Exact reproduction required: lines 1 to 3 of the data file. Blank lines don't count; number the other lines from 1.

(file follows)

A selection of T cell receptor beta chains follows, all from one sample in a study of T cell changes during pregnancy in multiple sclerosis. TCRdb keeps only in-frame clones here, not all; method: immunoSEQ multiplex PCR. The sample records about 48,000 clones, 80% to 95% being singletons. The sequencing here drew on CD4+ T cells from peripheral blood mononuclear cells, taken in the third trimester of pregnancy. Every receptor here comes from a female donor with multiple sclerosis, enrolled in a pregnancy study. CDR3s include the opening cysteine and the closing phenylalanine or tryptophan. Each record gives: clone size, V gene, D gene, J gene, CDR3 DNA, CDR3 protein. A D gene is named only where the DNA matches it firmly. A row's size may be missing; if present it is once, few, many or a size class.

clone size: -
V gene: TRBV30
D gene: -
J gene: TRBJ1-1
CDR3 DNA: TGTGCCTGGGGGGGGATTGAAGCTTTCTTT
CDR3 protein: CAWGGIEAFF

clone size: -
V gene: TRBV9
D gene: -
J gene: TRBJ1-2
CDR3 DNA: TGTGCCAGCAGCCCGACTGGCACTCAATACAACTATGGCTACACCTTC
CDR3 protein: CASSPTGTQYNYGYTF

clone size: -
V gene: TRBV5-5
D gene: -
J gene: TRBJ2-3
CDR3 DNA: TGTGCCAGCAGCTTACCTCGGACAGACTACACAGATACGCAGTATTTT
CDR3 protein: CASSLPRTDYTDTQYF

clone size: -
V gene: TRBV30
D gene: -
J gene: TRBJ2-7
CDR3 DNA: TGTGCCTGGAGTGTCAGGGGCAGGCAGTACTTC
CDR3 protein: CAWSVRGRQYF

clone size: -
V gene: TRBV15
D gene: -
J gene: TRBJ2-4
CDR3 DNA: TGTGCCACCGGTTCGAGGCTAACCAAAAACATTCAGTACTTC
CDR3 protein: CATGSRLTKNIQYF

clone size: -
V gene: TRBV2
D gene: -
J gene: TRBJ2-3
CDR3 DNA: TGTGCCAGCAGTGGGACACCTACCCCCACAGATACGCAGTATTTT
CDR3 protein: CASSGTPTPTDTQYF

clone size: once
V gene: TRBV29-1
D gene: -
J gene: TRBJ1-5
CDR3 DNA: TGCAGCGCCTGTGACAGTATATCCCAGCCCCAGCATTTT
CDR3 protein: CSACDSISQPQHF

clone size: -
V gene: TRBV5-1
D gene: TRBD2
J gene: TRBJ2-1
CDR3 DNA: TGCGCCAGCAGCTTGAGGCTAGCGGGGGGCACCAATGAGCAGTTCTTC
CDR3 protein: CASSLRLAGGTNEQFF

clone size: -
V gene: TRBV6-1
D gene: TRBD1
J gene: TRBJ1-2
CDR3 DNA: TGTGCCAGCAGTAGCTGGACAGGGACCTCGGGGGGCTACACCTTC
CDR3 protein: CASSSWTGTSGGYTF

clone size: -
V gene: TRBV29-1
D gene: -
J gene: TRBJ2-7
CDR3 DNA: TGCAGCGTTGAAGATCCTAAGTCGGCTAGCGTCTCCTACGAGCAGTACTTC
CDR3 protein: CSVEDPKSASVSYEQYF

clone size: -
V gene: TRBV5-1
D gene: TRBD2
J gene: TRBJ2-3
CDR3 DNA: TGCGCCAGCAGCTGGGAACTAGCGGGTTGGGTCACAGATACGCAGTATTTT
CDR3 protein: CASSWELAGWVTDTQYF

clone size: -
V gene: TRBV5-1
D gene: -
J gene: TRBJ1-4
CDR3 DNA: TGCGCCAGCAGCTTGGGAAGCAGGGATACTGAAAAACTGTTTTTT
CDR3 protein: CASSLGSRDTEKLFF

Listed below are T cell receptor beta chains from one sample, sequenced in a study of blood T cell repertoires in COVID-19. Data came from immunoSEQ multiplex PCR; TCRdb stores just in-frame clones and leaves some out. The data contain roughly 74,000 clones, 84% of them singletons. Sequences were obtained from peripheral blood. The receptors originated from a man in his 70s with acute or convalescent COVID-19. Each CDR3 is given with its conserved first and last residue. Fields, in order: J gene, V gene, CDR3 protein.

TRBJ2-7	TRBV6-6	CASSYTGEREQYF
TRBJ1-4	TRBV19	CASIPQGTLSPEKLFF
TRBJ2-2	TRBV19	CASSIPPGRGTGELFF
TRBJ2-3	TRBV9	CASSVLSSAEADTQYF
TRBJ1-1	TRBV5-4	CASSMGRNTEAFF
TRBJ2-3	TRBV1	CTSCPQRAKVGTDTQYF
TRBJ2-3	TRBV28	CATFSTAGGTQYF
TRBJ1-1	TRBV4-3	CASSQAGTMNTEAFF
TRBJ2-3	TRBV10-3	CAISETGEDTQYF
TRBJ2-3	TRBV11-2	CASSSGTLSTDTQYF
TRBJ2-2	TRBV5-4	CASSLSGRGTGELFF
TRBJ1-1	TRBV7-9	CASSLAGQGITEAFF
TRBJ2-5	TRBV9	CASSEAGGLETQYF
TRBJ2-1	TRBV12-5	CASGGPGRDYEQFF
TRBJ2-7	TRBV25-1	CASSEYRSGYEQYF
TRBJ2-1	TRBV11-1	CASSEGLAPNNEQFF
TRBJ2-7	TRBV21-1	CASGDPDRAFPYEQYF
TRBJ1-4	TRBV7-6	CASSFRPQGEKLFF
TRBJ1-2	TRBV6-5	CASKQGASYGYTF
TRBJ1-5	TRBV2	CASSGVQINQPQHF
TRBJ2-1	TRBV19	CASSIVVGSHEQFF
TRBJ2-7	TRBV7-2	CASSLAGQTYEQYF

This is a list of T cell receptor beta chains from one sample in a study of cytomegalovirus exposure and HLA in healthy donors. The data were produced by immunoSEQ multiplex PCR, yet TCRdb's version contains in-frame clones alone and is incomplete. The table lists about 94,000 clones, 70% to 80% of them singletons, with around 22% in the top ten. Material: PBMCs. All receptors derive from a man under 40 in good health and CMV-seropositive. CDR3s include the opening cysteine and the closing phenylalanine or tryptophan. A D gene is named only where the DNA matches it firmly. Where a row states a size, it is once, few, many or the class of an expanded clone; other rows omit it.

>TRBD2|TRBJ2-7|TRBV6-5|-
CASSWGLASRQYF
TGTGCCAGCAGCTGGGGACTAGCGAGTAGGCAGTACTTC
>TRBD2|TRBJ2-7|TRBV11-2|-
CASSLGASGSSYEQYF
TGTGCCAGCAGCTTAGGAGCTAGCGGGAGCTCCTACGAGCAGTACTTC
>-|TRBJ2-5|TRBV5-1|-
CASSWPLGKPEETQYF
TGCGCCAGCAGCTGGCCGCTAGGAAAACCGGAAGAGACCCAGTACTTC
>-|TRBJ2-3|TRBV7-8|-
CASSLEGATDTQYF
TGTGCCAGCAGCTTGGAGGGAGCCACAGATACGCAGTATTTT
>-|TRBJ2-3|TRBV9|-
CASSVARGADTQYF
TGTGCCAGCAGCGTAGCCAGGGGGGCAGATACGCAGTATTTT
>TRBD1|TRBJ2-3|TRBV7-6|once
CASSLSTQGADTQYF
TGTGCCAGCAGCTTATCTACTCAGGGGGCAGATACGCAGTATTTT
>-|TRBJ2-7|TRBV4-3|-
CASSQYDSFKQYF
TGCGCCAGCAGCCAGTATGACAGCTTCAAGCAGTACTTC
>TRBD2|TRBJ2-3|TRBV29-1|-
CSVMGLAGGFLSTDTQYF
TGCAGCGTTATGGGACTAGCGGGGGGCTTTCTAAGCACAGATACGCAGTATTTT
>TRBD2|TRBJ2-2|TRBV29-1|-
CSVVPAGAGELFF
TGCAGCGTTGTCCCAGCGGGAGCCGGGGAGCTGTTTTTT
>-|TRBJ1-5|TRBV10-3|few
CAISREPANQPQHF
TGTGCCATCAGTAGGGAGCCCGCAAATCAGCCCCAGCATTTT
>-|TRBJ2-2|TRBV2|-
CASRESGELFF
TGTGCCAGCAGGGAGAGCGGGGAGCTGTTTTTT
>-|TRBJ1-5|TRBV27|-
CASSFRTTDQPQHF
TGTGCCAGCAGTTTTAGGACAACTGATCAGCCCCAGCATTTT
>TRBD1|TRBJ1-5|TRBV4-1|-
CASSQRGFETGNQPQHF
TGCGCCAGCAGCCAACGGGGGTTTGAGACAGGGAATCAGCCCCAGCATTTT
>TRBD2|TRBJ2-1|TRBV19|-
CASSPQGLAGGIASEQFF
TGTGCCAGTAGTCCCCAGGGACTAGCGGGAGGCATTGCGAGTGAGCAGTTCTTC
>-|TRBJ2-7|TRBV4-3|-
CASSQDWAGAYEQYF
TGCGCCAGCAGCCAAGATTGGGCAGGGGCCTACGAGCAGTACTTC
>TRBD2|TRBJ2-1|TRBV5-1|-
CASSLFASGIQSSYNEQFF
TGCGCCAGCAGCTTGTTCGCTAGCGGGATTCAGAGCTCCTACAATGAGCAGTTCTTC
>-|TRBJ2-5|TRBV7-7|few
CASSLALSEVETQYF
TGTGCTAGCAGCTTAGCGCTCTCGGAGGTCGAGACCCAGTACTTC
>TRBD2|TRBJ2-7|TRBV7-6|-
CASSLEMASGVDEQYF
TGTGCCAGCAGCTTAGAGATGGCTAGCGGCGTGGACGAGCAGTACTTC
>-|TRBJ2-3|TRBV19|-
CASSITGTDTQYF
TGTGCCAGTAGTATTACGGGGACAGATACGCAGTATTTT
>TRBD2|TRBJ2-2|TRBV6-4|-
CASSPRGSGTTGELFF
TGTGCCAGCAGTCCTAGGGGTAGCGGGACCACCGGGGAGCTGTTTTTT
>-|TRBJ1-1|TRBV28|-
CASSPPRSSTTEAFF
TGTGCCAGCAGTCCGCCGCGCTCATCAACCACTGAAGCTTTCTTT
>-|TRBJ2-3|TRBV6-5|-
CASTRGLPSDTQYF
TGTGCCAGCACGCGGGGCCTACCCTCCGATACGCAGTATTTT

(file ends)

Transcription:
A selection of T cell receptor beta chains follows, all from one sample in a study of T cell changes during pregnancy in multiple sclerosis. TCRdb keeps only in-frame clones here, not all; method: immunoSEQ multiplex PCR. The sample records about 48,000 clones, 80% to 95% being singletons. The sequencing here drew on CD4+ T cells from peripheral blood mononuclear cells, taken in the third trimester of pregnancy. Every receptor here comes from a female donor with multiple sclerosis, enrolled in a pregnancy study. CDR3s include the opening cysteine and the closing phenylalanine or tryptophan. Each record gives: clone size, V gene, D gene, J gene, CDR3 DNA, CDR3 protein. A D gene is named only where the DNA matches it firmly. A row's size may be missing; if present it is once, few, many or a size class.

clone size: -
V gene: TRBV30